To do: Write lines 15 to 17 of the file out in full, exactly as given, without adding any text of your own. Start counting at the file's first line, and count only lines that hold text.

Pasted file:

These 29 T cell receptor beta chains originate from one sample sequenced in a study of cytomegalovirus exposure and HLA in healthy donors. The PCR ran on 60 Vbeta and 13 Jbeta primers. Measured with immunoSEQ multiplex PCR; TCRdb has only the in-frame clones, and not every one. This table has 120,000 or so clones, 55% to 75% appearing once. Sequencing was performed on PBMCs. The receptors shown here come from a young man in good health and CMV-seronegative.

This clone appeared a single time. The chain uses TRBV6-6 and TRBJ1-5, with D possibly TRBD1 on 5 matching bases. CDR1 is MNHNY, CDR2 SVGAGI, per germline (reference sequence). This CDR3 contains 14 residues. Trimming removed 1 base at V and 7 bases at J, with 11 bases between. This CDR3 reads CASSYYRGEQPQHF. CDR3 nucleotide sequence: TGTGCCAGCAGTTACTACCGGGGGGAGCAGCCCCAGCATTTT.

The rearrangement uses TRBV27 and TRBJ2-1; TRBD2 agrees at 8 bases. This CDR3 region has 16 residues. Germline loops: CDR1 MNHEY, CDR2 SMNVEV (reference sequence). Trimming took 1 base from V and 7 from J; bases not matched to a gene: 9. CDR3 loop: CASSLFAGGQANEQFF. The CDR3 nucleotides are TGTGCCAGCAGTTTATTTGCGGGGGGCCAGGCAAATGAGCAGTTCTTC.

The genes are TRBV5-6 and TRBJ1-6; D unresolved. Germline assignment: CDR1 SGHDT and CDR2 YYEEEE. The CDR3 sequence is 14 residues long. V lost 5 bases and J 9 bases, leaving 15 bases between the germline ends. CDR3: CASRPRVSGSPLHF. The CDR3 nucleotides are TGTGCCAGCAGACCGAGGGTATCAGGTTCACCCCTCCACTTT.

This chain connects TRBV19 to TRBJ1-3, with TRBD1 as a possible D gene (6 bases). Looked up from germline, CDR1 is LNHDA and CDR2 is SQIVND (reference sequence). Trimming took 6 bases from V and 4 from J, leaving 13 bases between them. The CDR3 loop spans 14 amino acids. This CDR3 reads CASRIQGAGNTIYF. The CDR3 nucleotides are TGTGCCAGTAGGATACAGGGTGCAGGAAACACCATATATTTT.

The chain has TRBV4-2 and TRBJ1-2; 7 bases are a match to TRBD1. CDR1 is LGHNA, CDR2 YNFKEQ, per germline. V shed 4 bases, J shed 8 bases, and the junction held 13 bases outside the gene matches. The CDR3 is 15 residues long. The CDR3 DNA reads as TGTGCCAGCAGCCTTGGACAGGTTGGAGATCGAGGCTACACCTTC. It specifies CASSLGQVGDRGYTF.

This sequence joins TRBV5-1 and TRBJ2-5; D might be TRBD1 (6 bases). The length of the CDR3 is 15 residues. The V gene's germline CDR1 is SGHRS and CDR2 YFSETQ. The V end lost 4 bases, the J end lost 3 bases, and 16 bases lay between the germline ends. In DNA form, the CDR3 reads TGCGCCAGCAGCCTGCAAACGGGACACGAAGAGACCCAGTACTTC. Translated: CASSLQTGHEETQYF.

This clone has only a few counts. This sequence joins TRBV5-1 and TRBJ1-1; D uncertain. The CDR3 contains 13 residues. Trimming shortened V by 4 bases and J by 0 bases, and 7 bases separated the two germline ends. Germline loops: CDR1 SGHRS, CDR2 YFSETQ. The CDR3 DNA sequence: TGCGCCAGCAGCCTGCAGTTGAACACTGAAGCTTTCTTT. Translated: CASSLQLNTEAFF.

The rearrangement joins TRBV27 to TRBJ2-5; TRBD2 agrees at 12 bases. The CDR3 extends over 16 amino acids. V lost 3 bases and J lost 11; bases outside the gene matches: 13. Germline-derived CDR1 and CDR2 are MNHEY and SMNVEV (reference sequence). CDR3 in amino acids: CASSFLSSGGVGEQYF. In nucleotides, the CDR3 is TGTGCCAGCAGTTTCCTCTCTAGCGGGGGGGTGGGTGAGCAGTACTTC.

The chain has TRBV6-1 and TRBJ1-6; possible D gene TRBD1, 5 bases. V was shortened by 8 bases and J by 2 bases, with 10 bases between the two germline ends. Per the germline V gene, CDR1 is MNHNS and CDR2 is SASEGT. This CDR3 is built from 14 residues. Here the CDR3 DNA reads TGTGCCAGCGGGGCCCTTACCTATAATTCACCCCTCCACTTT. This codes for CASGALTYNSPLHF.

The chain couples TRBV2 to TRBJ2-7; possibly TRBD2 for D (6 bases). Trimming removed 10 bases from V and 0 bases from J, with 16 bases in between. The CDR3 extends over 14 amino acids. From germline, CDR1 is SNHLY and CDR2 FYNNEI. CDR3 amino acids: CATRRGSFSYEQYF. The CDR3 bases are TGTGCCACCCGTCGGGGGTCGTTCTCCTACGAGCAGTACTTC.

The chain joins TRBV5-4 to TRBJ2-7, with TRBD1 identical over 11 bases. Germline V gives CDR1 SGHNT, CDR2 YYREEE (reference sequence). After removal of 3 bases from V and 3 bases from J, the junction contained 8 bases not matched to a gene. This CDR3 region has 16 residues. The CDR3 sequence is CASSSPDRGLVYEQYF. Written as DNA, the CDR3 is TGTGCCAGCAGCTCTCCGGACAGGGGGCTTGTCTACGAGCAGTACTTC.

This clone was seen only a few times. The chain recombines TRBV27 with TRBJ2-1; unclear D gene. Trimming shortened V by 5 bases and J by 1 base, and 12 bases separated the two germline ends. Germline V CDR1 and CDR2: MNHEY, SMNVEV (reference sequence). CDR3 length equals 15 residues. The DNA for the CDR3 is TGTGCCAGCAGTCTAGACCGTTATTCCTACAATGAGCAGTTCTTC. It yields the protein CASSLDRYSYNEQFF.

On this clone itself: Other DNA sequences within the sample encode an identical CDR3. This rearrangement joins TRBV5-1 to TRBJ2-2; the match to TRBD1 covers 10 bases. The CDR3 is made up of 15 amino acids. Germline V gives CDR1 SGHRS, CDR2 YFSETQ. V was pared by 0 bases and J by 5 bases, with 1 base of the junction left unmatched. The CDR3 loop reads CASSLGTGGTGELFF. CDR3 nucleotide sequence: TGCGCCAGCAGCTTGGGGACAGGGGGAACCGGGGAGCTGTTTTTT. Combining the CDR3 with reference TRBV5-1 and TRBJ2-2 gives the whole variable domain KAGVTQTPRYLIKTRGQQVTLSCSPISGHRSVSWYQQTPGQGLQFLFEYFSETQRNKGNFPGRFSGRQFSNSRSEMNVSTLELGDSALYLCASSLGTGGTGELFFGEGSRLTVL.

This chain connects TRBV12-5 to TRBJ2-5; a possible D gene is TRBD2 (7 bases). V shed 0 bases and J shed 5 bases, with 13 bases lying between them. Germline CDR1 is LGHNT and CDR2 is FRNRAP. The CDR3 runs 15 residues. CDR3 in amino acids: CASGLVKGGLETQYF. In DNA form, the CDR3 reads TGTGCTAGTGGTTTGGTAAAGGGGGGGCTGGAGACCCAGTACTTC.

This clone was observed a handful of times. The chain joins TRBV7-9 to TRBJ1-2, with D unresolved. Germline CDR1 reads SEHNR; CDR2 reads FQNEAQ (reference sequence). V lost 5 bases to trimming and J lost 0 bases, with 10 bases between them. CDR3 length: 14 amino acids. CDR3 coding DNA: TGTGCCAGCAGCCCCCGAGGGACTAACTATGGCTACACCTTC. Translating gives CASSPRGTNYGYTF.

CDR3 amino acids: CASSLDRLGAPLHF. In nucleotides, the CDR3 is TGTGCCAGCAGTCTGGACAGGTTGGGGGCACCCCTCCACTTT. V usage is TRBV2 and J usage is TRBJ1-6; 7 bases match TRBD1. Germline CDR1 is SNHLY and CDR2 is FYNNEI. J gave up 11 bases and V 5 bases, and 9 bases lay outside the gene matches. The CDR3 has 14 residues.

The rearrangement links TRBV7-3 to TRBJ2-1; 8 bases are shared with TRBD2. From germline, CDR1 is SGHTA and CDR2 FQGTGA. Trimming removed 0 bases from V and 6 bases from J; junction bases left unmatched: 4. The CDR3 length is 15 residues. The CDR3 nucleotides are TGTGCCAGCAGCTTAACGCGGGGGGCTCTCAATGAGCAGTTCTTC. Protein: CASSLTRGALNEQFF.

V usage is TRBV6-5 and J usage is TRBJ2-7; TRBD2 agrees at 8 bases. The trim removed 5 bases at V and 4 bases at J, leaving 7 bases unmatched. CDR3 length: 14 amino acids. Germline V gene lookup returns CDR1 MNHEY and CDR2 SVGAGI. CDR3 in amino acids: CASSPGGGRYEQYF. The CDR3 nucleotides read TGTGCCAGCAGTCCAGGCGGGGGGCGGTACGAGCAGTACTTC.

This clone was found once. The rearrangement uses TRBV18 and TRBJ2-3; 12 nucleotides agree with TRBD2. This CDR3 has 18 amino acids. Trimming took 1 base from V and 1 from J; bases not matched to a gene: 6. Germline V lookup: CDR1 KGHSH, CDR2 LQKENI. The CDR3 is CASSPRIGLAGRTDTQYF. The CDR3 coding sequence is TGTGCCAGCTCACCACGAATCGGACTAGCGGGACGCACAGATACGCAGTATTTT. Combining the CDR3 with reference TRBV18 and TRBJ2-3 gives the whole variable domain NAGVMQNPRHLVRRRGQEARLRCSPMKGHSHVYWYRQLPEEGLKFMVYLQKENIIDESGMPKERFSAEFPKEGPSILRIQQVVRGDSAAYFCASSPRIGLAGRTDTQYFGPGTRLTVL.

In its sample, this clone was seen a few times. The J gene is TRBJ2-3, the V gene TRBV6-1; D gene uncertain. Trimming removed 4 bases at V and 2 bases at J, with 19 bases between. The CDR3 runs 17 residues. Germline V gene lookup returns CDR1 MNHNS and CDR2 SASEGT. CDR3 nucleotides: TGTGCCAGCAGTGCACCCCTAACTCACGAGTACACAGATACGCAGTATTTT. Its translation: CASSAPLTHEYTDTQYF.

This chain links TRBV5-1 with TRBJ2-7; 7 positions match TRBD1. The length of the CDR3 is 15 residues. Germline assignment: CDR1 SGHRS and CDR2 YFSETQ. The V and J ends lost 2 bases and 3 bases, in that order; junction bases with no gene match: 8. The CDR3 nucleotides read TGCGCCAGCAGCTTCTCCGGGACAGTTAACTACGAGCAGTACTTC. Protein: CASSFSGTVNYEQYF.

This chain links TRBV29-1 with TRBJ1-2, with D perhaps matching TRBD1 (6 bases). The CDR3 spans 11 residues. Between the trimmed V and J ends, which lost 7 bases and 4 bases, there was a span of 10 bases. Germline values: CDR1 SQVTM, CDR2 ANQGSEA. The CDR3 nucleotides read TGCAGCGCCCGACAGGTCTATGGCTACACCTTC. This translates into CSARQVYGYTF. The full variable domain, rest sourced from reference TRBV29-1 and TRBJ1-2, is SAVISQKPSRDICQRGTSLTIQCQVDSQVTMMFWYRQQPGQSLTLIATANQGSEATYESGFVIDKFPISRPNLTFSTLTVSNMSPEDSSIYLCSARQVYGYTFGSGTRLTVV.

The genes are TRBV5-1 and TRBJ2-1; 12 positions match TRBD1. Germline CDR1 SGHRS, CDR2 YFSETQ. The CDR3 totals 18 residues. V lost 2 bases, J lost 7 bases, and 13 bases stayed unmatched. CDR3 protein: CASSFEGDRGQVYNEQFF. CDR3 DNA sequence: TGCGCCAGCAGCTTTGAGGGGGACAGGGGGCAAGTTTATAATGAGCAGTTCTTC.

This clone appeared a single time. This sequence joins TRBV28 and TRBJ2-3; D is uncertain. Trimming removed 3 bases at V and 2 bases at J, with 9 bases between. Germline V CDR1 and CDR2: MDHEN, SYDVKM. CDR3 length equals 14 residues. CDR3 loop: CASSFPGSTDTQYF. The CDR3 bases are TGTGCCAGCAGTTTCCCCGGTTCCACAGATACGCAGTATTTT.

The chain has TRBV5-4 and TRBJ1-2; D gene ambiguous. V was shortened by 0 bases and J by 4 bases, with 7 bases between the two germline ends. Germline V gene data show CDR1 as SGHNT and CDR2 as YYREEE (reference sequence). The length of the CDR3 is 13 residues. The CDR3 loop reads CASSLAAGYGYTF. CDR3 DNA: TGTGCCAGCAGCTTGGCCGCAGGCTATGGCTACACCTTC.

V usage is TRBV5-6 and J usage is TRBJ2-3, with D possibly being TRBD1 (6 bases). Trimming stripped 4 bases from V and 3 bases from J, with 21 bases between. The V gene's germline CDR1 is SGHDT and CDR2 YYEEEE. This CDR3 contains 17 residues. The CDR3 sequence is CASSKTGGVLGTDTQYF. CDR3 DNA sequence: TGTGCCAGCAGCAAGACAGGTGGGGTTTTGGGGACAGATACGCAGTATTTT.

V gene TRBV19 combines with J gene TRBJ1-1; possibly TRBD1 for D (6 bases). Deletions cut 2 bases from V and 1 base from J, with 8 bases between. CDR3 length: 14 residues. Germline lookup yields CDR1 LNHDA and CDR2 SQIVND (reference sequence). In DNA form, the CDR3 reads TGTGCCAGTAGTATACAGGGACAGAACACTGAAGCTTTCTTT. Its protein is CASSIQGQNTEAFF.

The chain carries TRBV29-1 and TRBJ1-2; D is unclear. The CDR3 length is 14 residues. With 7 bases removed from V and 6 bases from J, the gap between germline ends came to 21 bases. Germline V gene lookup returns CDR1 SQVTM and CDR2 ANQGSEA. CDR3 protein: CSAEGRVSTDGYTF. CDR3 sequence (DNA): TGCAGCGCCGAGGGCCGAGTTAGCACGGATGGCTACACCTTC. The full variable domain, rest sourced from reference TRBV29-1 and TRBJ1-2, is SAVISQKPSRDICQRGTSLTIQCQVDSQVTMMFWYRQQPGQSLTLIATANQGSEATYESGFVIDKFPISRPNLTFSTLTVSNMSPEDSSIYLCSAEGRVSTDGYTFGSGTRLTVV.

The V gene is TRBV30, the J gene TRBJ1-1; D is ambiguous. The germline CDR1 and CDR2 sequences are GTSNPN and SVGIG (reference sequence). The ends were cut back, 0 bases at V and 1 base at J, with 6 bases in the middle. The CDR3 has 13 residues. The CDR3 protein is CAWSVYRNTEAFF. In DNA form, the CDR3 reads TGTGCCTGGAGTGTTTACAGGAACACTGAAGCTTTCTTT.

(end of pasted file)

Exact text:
This chain connects TRBV12-5 to TRBJ2-5; a possible D gene is TRBD2 (7 bases). V shed 0 bases and J shed 5 bases, with 13 bases lying between them. Germline CDR1 is LGHNT and CDR2 is FRNRAP. The CDR3 runs 15 residues. CDR3 in amino acids: CASGLVKGGLETQYF. In DNA form, the CDR3 reads TGTGCTAGTGGTTTGGTAAAGGGGGGGCTGGAGACCCAGTACTTC.

This clone was observed a handful of times. The chain joins TRBV7-9 to TRBJ1-2, with D unresolved. Germline CDR1 reads SEHNR; CDR2 reads FQNEAQ (reference sequence). V lost 5 bases to trimming and J lost 0 bases, with 10 bases between them. CDR3 length: 14 amino acids. CDR3 coding DNA: TGTGCCAGCAGCCCCCGAGGGACTAACTATGGCTACACCTTC. Translating gives CASSPRGTNYGYTF.

CDR3 amino acids: CASSLDRLGAPLHF. In nucleotides, the CDR3 is TGTGCCAGCAGTCTGGACAGGTTGGGGGCACCCCTCCACTTT. V usage is TRBV2 and J usage is TRBJ1-6; 7 bases match TRBD1. Germline CDR1 is SNHLY and CDR2 is FYNNEI. J gave up 11 bases and V 5 bases, and 9 bases lay outside the gene matches. The CDR3 has 14 residues.